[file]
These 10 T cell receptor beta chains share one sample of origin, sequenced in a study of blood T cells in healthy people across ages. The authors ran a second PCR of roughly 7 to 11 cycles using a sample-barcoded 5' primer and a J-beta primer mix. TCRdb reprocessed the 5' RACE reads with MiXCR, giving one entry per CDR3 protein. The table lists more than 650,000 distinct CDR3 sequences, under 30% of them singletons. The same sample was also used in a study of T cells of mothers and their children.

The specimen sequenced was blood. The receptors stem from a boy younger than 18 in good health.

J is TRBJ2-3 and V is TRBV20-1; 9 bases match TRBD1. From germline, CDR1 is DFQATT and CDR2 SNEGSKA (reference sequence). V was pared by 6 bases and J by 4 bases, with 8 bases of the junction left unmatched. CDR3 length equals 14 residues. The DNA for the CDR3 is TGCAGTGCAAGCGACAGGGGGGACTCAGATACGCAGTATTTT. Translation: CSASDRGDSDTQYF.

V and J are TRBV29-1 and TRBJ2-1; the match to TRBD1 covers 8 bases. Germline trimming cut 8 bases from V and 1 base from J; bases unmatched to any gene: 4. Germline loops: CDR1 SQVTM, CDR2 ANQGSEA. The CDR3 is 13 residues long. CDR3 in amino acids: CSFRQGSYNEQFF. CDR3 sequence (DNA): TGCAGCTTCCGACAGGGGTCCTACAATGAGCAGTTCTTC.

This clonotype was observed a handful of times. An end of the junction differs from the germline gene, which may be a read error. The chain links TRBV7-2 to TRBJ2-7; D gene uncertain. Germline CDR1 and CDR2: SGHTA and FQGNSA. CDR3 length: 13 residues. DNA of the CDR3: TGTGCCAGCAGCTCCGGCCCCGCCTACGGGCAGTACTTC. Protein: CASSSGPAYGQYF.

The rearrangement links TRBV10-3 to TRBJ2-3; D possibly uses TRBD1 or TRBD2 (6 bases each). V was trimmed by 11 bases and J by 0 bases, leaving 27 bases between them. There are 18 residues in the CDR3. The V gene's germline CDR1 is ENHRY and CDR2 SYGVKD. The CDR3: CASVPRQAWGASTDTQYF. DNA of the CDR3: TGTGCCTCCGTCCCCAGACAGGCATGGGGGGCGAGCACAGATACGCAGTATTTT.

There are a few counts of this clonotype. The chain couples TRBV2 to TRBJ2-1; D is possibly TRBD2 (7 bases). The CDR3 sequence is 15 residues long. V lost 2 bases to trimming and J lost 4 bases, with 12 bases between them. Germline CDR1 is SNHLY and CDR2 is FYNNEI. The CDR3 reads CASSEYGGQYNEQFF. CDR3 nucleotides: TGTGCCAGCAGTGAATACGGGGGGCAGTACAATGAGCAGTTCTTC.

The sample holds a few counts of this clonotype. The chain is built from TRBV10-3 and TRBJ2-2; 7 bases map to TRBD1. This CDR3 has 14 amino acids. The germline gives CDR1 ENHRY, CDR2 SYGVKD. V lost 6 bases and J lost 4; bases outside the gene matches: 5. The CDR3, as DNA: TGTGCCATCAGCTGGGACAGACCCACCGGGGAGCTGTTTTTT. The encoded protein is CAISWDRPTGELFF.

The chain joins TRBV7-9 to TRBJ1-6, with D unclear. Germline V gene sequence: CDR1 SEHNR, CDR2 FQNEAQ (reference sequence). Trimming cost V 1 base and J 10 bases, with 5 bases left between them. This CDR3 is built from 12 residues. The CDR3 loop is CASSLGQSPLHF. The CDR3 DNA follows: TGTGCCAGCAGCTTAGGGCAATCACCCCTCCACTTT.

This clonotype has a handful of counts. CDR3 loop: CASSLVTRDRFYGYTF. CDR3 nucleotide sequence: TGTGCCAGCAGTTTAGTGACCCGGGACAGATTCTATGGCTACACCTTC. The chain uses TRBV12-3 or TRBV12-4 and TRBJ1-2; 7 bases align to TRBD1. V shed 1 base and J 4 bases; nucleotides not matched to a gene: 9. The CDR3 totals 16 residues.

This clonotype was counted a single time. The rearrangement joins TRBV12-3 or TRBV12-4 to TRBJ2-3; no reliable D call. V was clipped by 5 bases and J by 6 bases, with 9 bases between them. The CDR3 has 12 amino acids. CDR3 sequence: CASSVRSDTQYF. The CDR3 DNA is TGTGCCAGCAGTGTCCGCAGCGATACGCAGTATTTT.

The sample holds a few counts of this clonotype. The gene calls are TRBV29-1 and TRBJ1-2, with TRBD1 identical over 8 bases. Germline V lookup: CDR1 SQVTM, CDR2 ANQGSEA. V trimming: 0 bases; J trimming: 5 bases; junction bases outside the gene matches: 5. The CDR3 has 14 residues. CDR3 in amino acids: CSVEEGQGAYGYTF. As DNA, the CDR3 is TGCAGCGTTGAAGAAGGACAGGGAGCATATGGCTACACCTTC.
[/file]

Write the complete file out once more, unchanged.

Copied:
These 10 T cell receptor beta chains share one sample of origin, sequenced in a study of blood T cells in healthy people across ages. The authors ran a second PCR of roughly 7 to 11 cycles using a sample-barcoded 5' primer and a J-beta primer mix. TCRdb reprocessed the 5' RACE reads with MiXCR, giving one entry per CDR3 protein. The table lists more than 650,000 distinct CDR3 sequences, under 30% of them singletons. The same sample was also used in a study of T cells of mothers and their children.

The specimen sequenced was blood. The receptors stem from a boy younger than 18 in good health.

J is TRBJ2-3 and V is TRBV20-1; 9 bases match TRBD1. From germline, CDR1 is DFQATT and CDR2 SNEGSKA (reference sequence). V was pared by 6 bases and J by 4 bases, with 8 bases of the junction left unmatched. CDR3 length equals 14 residues. The DNA for the CDR3 is TGCAGTGCAAGCGACAGGGGGGACTCAGATACGCAGTATTTT. Translation: CSASDRGDSDTQYF.

V and J are TRBV29-1 and TRBJ2-1; the match to TRBD1 covers 8 bases. Germline trimming cut 8 bases from V and 1 base from J; bases unmatched to any gene: 4. Germline loops: CDR1 SQVTM, CDR2 ANQGSEA. The CDR3 is 13 residues long. CDR3 in amino acids: CSFRQGSYNEQFF. CDR3 sequence (DNA): TGCAGCTTCCGACAGGGGTCCTACAATGAGCAGTTCTTC.

This clonotype was observed a handful of times. An end of the junction differs from the germline gene, which may be a read error. The chain links TRBV7-2 to TRBJ2-7; D gene uncertain. Germline CDR1 and CDR2: SGHTA and FQGNSA. CDR3 length: 13 residues. DNA of the CDR3: TGTGCCAGCAGCTCCGGCCCCGCCTACGGGCAGTACTTC. Protein: CASSSGPAYGQYF.

The rearrangement links TRBV10-3 to TRBJ2-3; D possibly uses TRBD1 or TRBD2 (6 bases each). V was trimmed by 11 bases and J by 0 bases, leaving 27 bases between them. There are 18 residues in the CDR3. The V gene's germline CDR1 is ENHRY and CDR2 SYGVKD. The CDR3: CASVPRQAWGASTDTQYF. DNA of the CDR3: TGTGCCTCCGTCCCCAGACAGGCATGGGGGGCGAGCACAGATACGCAGTATTTT.

There are a few counts of this clonotype. The chain couples TRBV2 to TRBJ2-1; D is possibly TRBD2 (7 bases). The CDR3 sequence is 15 residues long. V lost 2 bases to trimming and J lost 4 bases, with 12 bases between them. Germline CDR1 is SNHLY and CDR2 is FYNNEI. The CDR3 reads CASSEYGGQYNEQFF. CDR3 nucleotides: TGTGCCAGCAGTGAATACGGGGGGCAGTACAATGAGCAGTTCTTC.

The sample holds a few counts of this clonotype. The chain is built from TRBV10-3 and TRBJ2-2; 7 bases map to TRBD1. This CDR3 has 14 amino acids. The germline gives CDR1 ENHRY, CDR2 SYGVKD. V lost 6 bases and J lost 4; bases outside the gene matches: 5. The CDR3, as DNA: TGTGCCATCAGCTGGGACAGACCCACCGGGGAGCTGTTTTTT. The encoded protein is CAISWDRPTGELFF.

The chain joins TRBV7-9 to TRBJ1-6, with D unclear. Germline V gene sequence: CDR1 SEHNR, CDR2 FQNEAQ (reference sequence). Trimming cost V 1 base and J 10 bases, with 5 bases left between them. This CDR3 is built from 12 residues. The CDR3 loop is CASSLGQSPLHF. The CDR3 DNA follows: TGTGCCAGCAGCTTAGGGCAATCACCCCTCCACTTT.

This clonotype has a handful of counts. CDR3 loop: CASSLVTRDRFYGYTF. CDR3 nucleotide sequence: TGTGCCAGCAGTTTAGTGACCCGGGACAGATTCTATGGCTACACCTTC. The chain uses TRBV12-3 or TRBV12-4 and TRBJ1-2; 7 bases align to TRBD1. V shed 1 base and J 4 bases; nucleotides not matched to a gene: 9. The CDR3 totals 16 residues.

This clonotype was counted a single time. The rearrangement joins TRBV12-3 or TRBV12-4 to TRBJ2-3; no reliable D call. V was clipped by 5 bases and J by 6 bases, with 9 bases between them. The CDR3 has 12 amino acids. CDR3 sequence: CASSVRSDTQYF. The CDR3 DNA is TGTGCCAGCAGTGTCCGCAGCGATACGCAGTATTTT.

The sample holds a few counts of this clonotype. The gene calls are TRBV29-1 and TRBJ1-2, with TRBD1 identical over 8 bases. Germline V lookup: CDR1 SQVTM, CDR2 ANQGSEA. V trimming: 0 bases; J trimming: 5 bases; junction bases outside the gene matches: 5. The CDR3 has 14 residues. CDR3 in amino acids: CSVEEGQGAYGYTF. As DNA, the CDR3 is TGCAGCGTTGAAGAAGGACAGGGAGCATATGGCTACACCTTC.